With blended families comes more opportunity for diversity and inclusion since there’s more of everything in the mix, especially mothers-in-law.  Here is our our mothers-in-law breakdown:

Ex-husband, at the time of our marriage, brings one mother to the partnership = First Mother-in-Law;

New husband brings one mother to the marriage = Second Mother-in-Law;

New husband brings one mother-in-law from previous marriage = Mother-in-Law-Once Removed; 

Ex-husband remarries, acquiring another mother-in-law = Mother-in-Law-By-Patrilineal-Association.

I really could use a better title for the last mother-in-law — a lovely woman who by all standards has been wonderful to my daughter with ex-husband who she acquired as a granddaughter-by-patrilineal-association when her daughter and my ex-husband married — but Mother-in-Law Twice Removed seems so been there, done that, and it really doesn’t quite capture the complicated path to our association, hence, Mother-in-Law by-Patrilineal-Association.  (Suggestions for a better name welcome.)

Anyway, my husband and I married when the kids were little:  my daughter was 2, his son and daughter were 5 and 7, respectively.  Tough going doesn’t even begin to describe the early days.  

Five years before we wed, my husband’s first marriage ended in tragedy when his wife died unexpectedly, leaving the extended family to cluster around their remaining group of three, pitching in, propping them up, consoling them as best they could; together they all worked through their grief, attending to all the ADLs (activities of daily living) that a mom would normally do for her young children and husband, while everyone took time to heal.  

Collectively, the involved family members had become one big mega-mom with many hands all in service to the good of the kids.  Given the situation, everyone had staked some sort of claim on the kids and their growth, and by the time I arrived on the scene, despite the giant open fields of unspoken emotions, littered with landmines at every turn, the situation had stabilized, the kids ostensibly happy and resilient, albeit still in the silent throes of PTSD that would take many more years — if ever — to unravel.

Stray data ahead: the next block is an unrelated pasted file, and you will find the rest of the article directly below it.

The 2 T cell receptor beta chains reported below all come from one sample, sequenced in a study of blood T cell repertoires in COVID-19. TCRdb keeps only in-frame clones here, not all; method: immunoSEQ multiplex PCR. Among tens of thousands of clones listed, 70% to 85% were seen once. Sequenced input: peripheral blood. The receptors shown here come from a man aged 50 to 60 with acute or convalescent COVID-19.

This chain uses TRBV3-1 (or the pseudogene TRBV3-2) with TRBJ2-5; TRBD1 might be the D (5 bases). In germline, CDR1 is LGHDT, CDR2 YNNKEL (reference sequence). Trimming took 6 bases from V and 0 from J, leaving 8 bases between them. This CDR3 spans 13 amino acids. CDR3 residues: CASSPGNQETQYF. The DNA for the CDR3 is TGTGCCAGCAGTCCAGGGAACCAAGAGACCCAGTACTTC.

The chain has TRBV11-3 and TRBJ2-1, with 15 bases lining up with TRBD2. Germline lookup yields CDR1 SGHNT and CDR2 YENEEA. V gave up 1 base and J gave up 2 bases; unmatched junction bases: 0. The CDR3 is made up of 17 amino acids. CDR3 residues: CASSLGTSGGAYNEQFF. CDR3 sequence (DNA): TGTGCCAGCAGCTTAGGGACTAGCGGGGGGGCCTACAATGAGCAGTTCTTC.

As for me and mine, after seven years, a couple miscarriages and still no baby, my ex-husband and I had reached the breaking point and decided to split; ironically, it was then that I found out I was pregnant.  

What’s the saying?  Nothing like an idea whose time has come?  Sadly, decision made, the end of our marriage seemed an inevitability and we went our separate ways to start anew.  Not the happiest of times, but for the fact that I was about to become a mom — something I’d wanted for 5-ever— but the cataclysmic changes that had occurred to get there were pretty overwhelming so the PTSD thing was running amuck in my life as well.  

With that kind of history, perhaps you’d think it wasn’t a great idea for my new husband and me to start again given how much each of our individual boats had been rocked, but what the heck?  We went for it, and I’ve never regretted all the wading through extreme emotional waters for us to get to normal, assuming anyone on the planet knows what normal even is.  I’m happy to report that today, everyone is pretty well-adjusted.

How did we get through it, you ask?  Through diversity and inclusion.  

Through shared holidays that crossed family lines, through myriad dinners and sleepovers that included anyone and everyone — cousins, step-sisters, half-sisters, and those who wanted to be — through Christmases and birthdays, through hikes and bikes and paddles down the river, everyone was welcome.